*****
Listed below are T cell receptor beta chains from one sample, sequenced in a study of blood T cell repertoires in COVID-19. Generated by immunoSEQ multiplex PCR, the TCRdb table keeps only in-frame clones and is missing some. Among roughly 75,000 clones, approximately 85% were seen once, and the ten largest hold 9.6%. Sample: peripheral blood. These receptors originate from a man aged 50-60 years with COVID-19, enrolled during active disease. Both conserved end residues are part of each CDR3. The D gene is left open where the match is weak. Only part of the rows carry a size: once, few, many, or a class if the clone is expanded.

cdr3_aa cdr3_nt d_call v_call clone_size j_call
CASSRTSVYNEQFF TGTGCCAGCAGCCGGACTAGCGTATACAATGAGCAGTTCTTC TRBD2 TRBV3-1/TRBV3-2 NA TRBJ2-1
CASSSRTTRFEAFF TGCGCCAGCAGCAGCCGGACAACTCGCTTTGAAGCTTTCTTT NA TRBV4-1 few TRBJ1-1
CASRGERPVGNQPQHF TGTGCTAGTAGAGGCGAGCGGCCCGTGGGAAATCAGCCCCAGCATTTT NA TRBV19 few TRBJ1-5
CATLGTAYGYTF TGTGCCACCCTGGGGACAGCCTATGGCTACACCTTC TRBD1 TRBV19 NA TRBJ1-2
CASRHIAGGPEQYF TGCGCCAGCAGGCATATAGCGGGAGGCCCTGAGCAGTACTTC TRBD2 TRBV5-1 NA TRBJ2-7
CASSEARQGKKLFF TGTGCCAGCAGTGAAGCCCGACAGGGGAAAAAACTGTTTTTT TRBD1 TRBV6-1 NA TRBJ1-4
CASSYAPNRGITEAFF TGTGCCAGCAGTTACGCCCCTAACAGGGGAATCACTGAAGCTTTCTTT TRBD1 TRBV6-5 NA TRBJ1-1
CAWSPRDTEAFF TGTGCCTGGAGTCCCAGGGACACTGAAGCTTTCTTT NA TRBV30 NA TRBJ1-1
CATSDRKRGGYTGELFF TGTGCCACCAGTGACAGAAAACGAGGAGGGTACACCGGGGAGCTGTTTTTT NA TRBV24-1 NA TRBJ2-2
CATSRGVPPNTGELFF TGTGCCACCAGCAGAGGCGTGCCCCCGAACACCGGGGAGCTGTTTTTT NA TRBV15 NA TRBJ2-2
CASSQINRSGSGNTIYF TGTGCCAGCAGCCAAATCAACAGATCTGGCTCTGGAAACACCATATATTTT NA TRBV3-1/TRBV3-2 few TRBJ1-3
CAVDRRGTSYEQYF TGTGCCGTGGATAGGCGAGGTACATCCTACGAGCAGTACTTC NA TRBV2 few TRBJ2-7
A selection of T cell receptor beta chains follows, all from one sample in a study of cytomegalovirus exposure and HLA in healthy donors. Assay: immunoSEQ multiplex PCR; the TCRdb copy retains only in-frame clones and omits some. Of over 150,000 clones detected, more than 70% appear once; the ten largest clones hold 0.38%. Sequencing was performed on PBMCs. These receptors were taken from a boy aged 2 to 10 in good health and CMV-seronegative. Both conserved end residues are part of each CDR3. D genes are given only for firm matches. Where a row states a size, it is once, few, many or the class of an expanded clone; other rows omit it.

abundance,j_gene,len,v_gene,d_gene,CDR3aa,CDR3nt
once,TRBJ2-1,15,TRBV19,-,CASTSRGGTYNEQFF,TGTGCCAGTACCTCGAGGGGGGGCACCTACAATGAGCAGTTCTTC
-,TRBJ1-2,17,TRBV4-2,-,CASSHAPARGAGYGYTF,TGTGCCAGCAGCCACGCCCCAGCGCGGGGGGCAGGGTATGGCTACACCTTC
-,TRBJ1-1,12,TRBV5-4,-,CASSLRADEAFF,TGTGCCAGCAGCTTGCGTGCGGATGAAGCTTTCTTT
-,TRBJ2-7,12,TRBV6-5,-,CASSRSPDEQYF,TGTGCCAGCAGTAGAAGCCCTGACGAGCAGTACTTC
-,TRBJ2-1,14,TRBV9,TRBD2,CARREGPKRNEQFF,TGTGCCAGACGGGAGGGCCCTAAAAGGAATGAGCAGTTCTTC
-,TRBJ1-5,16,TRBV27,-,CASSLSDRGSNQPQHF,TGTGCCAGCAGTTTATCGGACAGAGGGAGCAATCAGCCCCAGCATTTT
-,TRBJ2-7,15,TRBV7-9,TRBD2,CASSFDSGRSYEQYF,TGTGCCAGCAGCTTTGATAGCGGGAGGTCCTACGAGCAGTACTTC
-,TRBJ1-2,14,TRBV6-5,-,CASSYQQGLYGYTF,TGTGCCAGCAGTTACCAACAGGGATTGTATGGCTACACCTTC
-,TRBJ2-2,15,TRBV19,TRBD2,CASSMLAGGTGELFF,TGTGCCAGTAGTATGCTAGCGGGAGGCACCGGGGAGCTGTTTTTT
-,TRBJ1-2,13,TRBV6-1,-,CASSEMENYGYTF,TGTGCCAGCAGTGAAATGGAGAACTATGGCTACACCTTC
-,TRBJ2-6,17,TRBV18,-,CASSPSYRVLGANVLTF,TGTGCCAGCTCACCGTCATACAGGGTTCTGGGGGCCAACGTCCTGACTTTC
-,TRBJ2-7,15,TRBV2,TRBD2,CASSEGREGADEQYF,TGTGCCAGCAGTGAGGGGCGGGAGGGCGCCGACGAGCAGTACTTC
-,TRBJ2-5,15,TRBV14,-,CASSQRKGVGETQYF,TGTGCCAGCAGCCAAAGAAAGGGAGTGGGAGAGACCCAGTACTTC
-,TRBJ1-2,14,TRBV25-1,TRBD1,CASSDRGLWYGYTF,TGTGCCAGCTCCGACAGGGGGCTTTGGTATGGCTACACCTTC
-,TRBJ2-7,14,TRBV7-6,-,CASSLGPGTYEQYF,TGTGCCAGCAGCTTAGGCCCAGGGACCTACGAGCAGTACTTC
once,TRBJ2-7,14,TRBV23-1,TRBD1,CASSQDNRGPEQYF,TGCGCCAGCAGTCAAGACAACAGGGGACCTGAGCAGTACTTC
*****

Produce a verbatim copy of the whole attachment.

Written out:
Listed below are T cell receptor beta chains from one sample, sequenced in a study of blood T cell repertoires in COVID-19. Generated by immunoSEQ multiplex PCR, the TCRdb table keeps only in-frame clones and is missing some. Among roughly 75,000 clones, approximately 85% were seen once, and the ten largest hold 9.6%. Sample: peripheral blood. These receptors originate from a man aged 50-60 years with COVID-19, enrolled during active disease. Both conserved end residues are part of each CDR3. The D gene is left open where the match is weak. Only part of the rows carry a size: once, few, many, or a class if the clone is expanded.

cdr3_aa cdr3_nt d_call v_call clone_size j_call
CASSRTSVYNEQFF TGTGCCAGCAGCCGGACTAGCGTATACAATGAGCAGTTCTTC TRBD2 TRBV3-1/TRBV3-2 NA TRBJ2-1
CASSSRTTRFEAFF TGCGCCAGCAGCAGCCGGACAACTCGCTTTGAAGCTTTCTTT NA TRBV4-1 few TRBJ1-1
CASRGERPVGNQPQHF TGTGCTAGTAGAGGCGAGCGGCCCGTGGGAAATCAGCCCCAGCATTTT NA TRBV19 few TRBJ1-5
CATLGTAYGYTF TGTGCCACCCTGGGGACAGCCTATGGCTACACCTTC TRBD1 TRBV19 NA TRBJ1-2
CASRHIAGGPEQYF TGCGCCAGCAGGCATATAGCGGGAGGCCCTGAGCAGTACTTC TRBD2 TRBV5-1 NA TRBJ2-7
CASSEARQGKKLFF TGTGCCAGCAGTGAAGCCCGACAGGGGAAAAAACTGTTTTTT TRBD1 TRBV6-1 NA TRBJ1-4
CASSYAPNRGITEAFF TGTGCCAGCAGTTACGCCCCTAACAGGGGAATCACTGAAGCTTTCTTT TRBD1 TRBV6-5 NA TRBJ1-1
CAWSPRDTEAFF TGTGCCTGGAGTCCCAGGGACACTGAAGCTTTCTTT NA TRBV30 NA TRBJ1-1
CATSDRKRGGYTGELFF TGTGCCACCAGTGACAGAAAACGAGGAGGGTACACCGGGGAGCTGTTTTTT NA TRBV24-1 NA TRBJ2-2
CATSRGVPPNTGELFF TGTGCCACCAGCAGAGGCGTGCCCCCGAACACCGGGGAGCTGTTTTTT NA TRBV15 NA TRBJ2-2
CASSQINRSGSGNTIYF TGTGCCAGCAGCCAAATCAACAGATCTGGCTCTGGAAACACCATATATTTT NA TRBV3-1/TRBV3-2 few TRBJ1-3
CAVDRRGTSYEQYF TGTGCCGTGGATAGGCGAGGTACATCCTACGAGCAGTACTTC NA TRBV2 few TRBJ2-7
A selection of T cell receptor beta chains follows, all from one sample in a study of cytomegalovirus exposure and HLA in healthy donors. Assay: immunoSEQ multiplex PCR; the TCRdb copy retains only in-frame clones and omits some. Of over 150,000 clones detected, more than 70% appear once; the ten largest clones hold 0.38%. Sequencing was performed on PBMCs. These receptors were taken from a boy aged 2 to 10 in good health and CMV-seronegative. Both conserved end residues are part of each CDR3. D genes are given only for firm matches. Where a row states a size, it is once, few, many or the class of an expanded clone; other rows omit it.

abundance,j_gene,len,v_gene,d_gene,CDR3aa,CDR3nt
once,TRBJ2-1,15,TRBV19,-,CASTSRGGTYNEQFF,TGTGCCAGTACCTCGAGGGGGGGCACCTACAATGAGCAGTTCTTC
-,TRBJ1-2,17,TRBV4-2,-,CASSHAPARGAGYGYTF,TGTGCCAGCAGCCACGCCCCAGCGCGGGGGGCAGGGTATGGCTACACCTTC
-,TRBJ1-1,12,TRBV5-4,-,CASSLRADEAFF,TGTGCCAGCAGCTTGCGTGCGGATGAAGCTTTCTTT
-,TRBJ2-7,12,TRBV6-5,-,CASSRSPDEQYF,TGTGCCAGCAGTAGAAGCCCTGACGAGCAGTACTTC
-,TRBJ2-1,14,TRBV9,TRBD2,CARREGPKRNEQFF,TGTGCCAGACGGGAGGGCCCTAAAAGGAATGAGCAGTTCTTC
-,TRBJ1-5,16,TRBV27,-,CASSLSDRGSNQPQHF,TGTGCCAGCAGTTTATCGGACAGAGGGAGCAATCAGCCCCAGCATTTT
-,TRBJ2-7,15,TRBV7-9,TRBD2,CASSFDSGRSYEQYF,TGTGCCAGCAGCTTTGATAGCGGGAGGTCCTACGAGCAGTACTTC
-,TRBJ1-2,14,TRBV6-5,-,CASSYQQGLYGYTF,TGTGCCAGCAGTTACCAACAGGGATTGTATGGCTACACCTTC
-,TRBJ2-2,15,TRBV19,TRBD2,CASSMLAGGTGELFF,TGTGCCAGTAGTATGCTAGCGGGAGGCACCGGGGAGCTGTTTTTT
-,TRBJ1-2,13,TRBV6-1,-,CASSEMENYGYTF,TGTGCCAGCAGTGAAATGGAGAACTATGGCTACACCTTC
-,TRBJ2-6,17,TRBV18,-,CASSPSYRVLGANVLTF,TGTGCCAGCTCACCGTCATACAGGGTTCTGGGGGCCAACGTCCTGACTTTC
-,TRBJ2-7,15,TRBV2,TRBD2,CASSEGREGADEQYF,TGTGCCAGCAGTGAGGGGCGGGAGGGCGCCGACGAGCAGTACTTC
-,TRBJ2-5,15,TRBV14,-,CASSQRKGVGETQYF,TGTGCCAGCAGCCAAAGAAAGGGAGTGGGAGAGACCCAGTACTTC
-,TRBJ1-2,14,TRBV25-1,TRBD1,CASSDRGLWYGYTF,TGTGCCAGCTCCGACAGGGGGCTTTGGTATGGCTACACCTTC
-,TRBJ2-7,14,TRBV7-6,-,CASSLGPGTYEQYF,TGTGCCAGCAGCTTAGGCCCAGGGACCTACGAGCAGTACTTC
once,TRBJ2-7,14,TRBV23-1,TRBD1,CASSQDNRGPEQYF,TGCGCCAGCAGTCAAGACAACAGGGGACCTGAGCAGTACTTC